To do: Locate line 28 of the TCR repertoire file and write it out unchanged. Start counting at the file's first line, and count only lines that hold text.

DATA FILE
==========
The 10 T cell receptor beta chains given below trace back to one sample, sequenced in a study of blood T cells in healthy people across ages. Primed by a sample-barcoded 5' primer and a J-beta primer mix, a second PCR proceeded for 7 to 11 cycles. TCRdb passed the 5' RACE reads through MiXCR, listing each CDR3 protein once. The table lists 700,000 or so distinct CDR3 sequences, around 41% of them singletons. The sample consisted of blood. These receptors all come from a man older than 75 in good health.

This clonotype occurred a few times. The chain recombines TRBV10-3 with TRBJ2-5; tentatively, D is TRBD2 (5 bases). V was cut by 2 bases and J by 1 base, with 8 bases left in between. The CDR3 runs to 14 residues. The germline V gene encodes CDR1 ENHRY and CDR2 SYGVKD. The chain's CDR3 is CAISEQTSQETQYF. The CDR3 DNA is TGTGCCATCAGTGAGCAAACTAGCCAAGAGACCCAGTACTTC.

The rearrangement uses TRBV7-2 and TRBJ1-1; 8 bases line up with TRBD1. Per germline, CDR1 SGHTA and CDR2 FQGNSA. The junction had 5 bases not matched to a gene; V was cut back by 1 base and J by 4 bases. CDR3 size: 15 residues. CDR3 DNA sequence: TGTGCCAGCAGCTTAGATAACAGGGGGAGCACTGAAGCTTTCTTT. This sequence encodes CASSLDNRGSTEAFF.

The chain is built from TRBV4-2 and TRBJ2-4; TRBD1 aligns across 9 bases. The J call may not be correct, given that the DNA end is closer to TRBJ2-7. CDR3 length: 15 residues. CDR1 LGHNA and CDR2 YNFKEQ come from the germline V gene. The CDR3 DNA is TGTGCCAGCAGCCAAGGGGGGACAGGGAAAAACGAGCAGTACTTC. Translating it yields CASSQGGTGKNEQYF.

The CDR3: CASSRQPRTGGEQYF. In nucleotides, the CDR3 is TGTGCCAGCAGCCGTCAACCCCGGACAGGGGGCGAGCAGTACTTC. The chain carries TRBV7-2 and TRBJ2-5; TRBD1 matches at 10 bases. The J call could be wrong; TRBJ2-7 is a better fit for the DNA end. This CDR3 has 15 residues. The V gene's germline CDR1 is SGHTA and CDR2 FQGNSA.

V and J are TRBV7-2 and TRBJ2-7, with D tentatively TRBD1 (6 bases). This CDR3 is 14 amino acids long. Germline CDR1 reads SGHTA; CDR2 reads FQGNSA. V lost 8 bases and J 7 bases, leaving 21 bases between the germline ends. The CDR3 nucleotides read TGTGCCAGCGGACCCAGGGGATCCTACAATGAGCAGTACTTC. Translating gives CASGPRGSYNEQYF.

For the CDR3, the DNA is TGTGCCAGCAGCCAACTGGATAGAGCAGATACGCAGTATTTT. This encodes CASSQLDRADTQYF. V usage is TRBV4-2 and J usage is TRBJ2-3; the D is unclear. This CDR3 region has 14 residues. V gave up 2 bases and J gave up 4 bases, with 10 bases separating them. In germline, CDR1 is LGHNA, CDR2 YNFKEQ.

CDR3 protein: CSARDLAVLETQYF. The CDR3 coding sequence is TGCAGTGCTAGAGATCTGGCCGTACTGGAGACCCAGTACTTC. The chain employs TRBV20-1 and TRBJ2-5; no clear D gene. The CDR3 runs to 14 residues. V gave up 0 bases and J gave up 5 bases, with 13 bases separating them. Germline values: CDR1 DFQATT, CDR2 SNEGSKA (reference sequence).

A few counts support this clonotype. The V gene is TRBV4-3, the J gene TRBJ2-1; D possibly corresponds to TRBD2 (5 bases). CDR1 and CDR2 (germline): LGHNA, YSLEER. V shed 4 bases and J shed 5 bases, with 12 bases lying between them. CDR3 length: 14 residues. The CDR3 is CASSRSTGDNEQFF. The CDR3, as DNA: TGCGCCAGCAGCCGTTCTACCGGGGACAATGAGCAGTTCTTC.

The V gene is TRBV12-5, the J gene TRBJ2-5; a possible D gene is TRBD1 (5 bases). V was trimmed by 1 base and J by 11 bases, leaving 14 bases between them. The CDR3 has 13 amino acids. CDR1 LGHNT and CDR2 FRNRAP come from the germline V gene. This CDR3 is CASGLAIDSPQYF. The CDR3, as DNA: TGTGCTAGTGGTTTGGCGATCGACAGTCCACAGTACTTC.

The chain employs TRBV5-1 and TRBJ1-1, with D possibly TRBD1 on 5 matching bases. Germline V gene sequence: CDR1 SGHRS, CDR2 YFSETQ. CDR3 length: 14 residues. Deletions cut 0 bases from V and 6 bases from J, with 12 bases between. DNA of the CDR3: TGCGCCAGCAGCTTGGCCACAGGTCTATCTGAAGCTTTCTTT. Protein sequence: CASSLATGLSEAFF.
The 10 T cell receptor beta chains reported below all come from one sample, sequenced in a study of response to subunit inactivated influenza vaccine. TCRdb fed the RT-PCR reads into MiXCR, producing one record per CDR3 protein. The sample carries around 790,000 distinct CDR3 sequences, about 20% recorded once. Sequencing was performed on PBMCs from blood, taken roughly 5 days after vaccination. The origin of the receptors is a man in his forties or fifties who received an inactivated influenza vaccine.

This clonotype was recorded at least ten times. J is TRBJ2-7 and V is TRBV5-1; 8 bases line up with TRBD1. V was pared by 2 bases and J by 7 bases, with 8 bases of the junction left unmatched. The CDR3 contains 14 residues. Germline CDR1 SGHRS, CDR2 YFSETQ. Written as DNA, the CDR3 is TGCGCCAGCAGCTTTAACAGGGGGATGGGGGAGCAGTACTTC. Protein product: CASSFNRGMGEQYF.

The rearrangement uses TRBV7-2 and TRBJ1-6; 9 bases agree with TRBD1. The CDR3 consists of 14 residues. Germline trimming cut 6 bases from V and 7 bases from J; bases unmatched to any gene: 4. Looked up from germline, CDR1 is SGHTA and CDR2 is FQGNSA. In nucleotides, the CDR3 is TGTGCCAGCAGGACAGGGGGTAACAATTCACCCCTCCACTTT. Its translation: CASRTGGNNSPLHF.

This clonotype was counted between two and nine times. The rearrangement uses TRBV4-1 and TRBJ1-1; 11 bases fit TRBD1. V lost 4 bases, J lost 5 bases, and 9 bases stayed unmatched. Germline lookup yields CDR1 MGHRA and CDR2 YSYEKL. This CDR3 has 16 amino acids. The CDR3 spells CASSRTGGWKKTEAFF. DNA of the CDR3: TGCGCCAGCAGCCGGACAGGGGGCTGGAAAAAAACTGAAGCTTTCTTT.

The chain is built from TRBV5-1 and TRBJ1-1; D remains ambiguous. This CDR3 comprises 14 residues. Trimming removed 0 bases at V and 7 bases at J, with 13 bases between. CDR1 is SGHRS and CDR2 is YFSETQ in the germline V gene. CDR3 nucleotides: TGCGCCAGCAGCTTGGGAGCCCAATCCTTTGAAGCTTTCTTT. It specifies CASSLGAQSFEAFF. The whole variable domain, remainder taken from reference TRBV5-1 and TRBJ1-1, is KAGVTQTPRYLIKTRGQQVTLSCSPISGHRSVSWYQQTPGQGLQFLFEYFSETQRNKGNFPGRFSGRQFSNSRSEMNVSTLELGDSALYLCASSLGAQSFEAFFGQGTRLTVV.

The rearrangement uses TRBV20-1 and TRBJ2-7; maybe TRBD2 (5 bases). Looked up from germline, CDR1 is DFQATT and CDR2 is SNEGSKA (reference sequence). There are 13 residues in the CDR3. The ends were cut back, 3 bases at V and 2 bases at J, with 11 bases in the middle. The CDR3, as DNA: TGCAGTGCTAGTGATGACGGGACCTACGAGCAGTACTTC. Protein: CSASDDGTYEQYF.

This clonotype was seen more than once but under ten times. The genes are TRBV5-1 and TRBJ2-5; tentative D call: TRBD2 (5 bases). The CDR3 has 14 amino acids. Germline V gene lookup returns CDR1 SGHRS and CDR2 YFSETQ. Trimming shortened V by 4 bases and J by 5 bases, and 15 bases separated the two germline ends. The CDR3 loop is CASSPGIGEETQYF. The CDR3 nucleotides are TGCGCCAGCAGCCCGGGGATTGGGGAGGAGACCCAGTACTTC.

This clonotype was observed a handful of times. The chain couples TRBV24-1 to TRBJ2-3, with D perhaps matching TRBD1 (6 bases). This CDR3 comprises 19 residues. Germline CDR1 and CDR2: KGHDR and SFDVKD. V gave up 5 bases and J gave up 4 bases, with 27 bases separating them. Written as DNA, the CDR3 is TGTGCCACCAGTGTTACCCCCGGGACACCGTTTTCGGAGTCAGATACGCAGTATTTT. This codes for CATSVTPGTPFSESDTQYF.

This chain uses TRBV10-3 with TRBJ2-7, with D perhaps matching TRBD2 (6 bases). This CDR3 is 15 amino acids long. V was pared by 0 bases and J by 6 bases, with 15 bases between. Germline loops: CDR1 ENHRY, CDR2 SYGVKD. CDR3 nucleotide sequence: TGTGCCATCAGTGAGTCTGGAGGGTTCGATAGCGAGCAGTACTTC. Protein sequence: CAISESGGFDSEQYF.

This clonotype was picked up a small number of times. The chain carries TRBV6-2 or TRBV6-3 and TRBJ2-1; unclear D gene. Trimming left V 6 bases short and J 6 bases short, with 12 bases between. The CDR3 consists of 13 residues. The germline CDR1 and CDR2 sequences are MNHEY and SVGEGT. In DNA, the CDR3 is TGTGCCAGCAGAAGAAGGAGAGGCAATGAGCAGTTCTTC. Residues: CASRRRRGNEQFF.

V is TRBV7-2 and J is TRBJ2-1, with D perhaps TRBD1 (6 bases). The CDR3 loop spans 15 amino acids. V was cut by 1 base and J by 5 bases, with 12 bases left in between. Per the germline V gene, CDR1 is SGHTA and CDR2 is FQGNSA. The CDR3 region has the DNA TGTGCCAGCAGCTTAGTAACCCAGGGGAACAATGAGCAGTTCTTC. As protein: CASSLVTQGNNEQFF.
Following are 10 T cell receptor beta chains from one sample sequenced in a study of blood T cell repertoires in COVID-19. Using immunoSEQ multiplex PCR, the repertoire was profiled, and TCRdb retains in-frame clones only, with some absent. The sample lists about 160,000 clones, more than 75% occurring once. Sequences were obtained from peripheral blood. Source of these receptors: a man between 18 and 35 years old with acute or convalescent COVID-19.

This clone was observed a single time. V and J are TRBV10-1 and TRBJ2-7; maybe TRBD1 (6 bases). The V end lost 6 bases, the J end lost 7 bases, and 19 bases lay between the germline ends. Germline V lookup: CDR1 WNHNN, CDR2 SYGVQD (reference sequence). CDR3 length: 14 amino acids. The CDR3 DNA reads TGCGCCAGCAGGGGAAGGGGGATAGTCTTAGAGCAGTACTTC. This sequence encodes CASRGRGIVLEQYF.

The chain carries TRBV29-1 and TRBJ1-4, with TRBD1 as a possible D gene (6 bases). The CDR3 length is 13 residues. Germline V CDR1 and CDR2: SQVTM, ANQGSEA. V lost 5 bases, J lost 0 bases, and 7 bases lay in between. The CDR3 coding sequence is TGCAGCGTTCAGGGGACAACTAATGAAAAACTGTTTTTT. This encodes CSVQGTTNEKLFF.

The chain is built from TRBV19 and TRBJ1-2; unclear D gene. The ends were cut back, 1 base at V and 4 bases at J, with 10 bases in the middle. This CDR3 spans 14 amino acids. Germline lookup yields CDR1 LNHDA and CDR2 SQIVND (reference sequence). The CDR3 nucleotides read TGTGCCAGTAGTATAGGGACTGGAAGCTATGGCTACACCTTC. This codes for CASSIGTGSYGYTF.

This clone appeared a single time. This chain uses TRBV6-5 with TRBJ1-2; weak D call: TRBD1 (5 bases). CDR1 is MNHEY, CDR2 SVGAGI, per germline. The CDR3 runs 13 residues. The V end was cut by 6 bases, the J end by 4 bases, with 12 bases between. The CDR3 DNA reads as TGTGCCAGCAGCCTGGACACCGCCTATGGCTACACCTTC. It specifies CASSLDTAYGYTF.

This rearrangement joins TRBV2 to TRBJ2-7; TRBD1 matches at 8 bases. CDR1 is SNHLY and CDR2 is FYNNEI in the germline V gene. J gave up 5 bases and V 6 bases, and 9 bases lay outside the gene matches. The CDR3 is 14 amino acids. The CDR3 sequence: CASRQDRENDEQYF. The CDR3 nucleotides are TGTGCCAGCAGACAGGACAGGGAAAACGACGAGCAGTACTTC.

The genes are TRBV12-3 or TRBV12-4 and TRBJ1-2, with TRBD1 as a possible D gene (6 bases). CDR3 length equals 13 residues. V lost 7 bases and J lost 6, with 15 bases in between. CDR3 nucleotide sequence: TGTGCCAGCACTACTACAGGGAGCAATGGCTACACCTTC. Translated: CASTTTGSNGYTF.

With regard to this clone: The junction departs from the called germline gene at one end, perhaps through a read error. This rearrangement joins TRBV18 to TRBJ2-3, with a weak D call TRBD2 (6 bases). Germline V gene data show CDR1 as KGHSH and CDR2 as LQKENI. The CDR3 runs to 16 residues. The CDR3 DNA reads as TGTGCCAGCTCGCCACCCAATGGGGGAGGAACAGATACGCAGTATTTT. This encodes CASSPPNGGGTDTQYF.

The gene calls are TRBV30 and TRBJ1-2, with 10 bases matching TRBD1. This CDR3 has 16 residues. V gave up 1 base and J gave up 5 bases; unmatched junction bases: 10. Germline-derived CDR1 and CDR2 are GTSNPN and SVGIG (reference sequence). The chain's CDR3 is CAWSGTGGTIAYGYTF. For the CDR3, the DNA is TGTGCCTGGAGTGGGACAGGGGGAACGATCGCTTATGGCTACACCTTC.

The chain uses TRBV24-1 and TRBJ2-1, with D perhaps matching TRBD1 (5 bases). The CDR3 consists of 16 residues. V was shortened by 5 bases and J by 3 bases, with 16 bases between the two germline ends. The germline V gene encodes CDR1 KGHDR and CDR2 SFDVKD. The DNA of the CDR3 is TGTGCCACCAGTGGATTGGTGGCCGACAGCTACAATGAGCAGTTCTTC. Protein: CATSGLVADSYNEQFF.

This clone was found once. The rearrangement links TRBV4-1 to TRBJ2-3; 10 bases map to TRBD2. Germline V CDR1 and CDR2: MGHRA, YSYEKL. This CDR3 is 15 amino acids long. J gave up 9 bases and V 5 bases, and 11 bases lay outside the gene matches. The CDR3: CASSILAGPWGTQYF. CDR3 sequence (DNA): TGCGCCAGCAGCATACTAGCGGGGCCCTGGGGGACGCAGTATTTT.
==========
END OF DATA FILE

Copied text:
This rearrangement joins TRBV2 to TRBJ2-7; TRBD1 matches at 8 bases. CDR1 is SNHLY and CDR2 is FYNNEI in the germline V gene. J gave up 5 bases and V 6 bases, and 9 bases lay outside the gene matches. The CDR3 is 14 amino acids. The CDR3 sequence: CASRQDRENDEQYF. The CDR3 nucleotides are TGTGCCAGCAGACAGGACAGGGAAAACGACGAGCAGTACTTC.